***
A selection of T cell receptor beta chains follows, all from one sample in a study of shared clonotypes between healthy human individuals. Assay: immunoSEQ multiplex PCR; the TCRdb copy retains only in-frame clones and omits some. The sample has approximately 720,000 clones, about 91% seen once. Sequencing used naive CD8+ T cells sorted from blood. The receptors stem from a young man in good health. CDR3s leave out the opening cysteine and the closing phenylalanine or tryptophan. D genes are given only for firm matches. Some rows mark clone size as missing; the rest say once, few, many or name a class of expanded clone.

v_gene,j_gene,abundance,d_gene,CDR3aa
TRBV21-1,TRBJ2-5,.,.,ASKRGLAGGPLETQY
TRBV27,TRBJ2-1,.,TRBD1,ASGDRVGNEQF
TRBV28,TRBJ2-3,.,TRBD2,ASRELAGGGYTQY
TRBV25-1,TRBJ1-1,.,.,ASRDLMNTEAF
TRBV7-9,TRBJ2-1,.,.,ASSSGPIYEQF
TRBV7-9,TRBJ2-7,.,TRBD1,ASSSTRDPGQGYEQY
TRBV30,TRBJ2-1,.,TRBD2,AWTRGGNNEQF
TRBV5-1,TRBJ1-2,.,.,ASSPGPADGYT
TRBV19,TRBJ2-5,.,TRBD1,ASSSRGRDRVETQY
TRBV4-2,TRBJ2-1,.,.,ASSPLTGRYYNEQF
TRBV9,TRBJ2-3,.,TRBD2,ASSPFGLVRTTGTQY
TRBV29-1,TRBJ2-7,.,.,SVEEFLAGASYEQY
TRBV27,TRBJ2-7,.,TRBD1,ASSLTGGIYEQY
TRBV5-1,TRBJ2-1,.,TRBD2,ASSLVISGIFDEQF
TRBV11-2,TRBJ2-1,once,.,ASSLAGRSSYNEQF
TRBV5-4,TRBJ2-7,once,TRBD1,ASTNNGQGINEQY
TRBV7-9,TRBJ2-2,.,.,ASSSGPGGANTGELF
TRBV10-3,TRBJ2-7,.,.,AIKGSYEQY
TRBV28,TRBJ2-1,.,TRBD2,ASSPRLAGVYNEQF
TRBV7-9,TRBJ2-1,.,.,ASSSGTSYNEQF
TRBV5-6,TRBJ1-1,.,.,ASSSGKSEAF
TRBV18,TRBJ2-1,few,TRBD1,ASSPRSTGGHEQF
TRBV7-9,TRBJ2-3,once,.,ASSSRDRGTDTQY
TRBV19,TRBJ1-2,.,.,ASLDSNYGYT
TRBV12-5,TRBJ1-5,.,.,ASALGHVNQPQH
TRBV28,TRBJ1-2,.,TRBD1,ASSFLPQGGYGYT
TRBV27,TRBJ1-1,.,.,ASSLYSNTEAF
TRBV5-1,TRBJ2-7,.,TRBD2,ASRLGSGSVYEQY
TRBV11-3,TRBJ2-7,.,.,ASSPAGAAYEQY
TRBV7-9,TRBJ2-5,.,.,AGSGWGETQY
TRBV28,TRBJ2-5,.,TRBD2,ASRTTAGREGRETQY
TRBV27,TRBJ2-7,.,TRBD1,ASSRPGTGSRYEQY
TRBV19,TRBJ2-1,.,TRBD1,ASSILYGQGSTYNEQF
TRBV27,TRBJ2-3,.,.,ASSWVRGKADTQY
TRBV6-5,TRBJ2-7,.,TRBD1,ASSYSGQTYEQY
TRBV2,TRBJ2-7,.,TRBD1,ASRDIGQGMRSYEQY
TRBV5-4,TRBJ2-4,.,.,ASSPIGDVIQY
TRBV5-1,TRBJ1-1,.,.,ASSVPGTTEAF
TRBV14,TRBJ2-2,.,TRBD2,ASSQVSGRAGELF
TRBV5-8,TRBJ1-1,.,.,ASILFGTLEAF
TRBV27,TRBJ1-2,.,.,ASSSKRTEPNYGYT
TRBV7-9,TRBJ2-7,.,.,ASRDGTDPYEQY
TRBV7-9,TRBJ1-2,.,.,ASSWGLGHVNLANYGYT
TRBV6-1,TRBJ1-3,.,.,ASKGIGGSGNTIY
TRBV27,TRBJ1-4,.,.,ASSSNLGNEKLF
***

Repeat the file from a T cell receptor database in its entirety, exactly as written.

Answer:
A selection of T cell receptor beta chains follows, all from one sample in a study of shared clonotypes between healthy human individuals. Assay: immunoSEQ multiplex PCR; the TCRdb copy retains only in-frame clones and omits some. The sample has approximately 720,000 clones, about 91% seen once. Sequencing used naive CD8+ T cells sorted from blood. The receptors stem from a young man in good health. CDR3s leave out the opening cysteine and the closing phenylalanine or tryptophan. D genes are given only for firm matches. Some rows mark clone size as missing; the rest say once, few, many or name a class of expanded clone.

v_gene,j_gene,abundance,d_gene,CDR3aa
TRBV21-1,TRBJ2-5,.,.,ASKRGLAGGPLETQY
TRBV27,TRBJ2-1,.,TRBD1,ASGDRVGNEQF
TRBV28,TRBJ2-3,.,TRBD2,ASRELAGGGYTQY
TRBV25-1,TRBJ1-1,.,.,ASRDLMNTEAF
TRBV7-9,TRBJ2-1,.,.,ASSSGPIYEQF
TRBV7-9,TRBJ2-7,.,TRBD1,ASSSTRDPGQGYEQY
TRBV30,TRBJ2-1,.,TRBD2,AWTRGGNNEQF
TRBV5-1,TRBJ1-2,.,.,ASSPGPADGYT
TRBV19,TRBJ2-5,.,TRBD1,ASSSRGRDRVETQY
TRBV4-2,TRBJ2-1,.,.,ASSPLTGRYYNEQF
TRBV9,TRBJ2-3,.,TRBD2,ASSPFGLVRTTGTQY
TRBV29-1,TRBJ2-7,.,.,SVEEFLAGASYEQY
TRBV27,TRBJ2-7,.,TRBD1,ASSLTGGIYEQY
TRBV5-1,TRBJ2-1,.,TRBD2,ASSLVISGIFDEQF
TRBV11-2,TRBJ2-1,once,.,ASSLAGRSSYNEQF
TRBV5-4,TRBJ2-7,once,TRBD1,ASTNNGQGINEQY
TRBV7-9,TRBJ2-2,.,.,ASSSGPGGANTGELF
TRBV10-3,TRBJ2-7,.,.,AIKGSYEQY
TRBV28,TRBJ2-1,.,TRBD2,ASSPRLAGVYNEQF
TRBV7-9,TRBJ2-1,.,.,ASSSGTSYNEQF
TRBV5-6,TRBJ1-1,.,.,ASSSGKSEAF
TRBV18,TRBJ2-1,few,TRBD1,ASSPRSTGGHEQF
TRBV7-9,TRBJ2-3,once,.,ASSSRDRGTDTQY
TRBV19,TRBJ1-2,.,.,ASLDSNYGYT
TRBV12-5,TRBJ1-5,.,.,ASALGHVNQPQH
TRBV28,TRBJ1-2,.,TRBD1,ASSFLPQGGYGYT
TRBV27,TRBJ1-1,.,.,ASSLYSNTEAF
TRBV5-1,TRBJ2-7,.,TRBD2,ASRLGSGSVYEQY
TRBV11-3,TRBJ2-7,.,.,ASSPAGAAYEQY
TRBV7-9,TRBJ2-5,.,.,AGSGWGETQY
TRBV28,TRBJ2-5,.,TRBD2,ASRTTAGREGRETQY
TRBV27,TRBJ2-7,.,TRBD1,ASSRPGTGSRYEQY
TRBV19,TRBJ2-1,.,TRBD1,ASSILYGQGSTYNEQF
TRBV27,TRBJ2-3,.,.,ASSWVRGKADTQY
TRBV6-5,TRBJ2-7,.,TRBD1,ASSYSGQTYEQY
TRBV2,TRBJ2-7,.,TRBD1,ASRDIGQGMRSYEQY
TRBV5-4,TRBJ2-4,.,.,ASSPIGDVIQY
TRBV5-1,TRBJ1-1,.,.,ASSVPGTTEAF
TRBV14,TRBJ2-2,.,TRBD2,ASSQVSGRAGELF
TRBV5-8,TRBJ1-1,.,.,ASILFGTLEAF
TRBV27,TRBJ1-2,.,.,ASSSKRTEPNYGYT
TRBV7-9,TRBJ2-7,.,.,ASRDGTDPYEQY
TRBV7-9,TRBJ1-2,.,.,ASSWGLGHVNLANYGYT
TRBV6-1,TRBJ1-3,.,.,ASKGIGGSGNTIY
TRBV27,TRBJ1-4,.,.,ASSSNLGNEKLF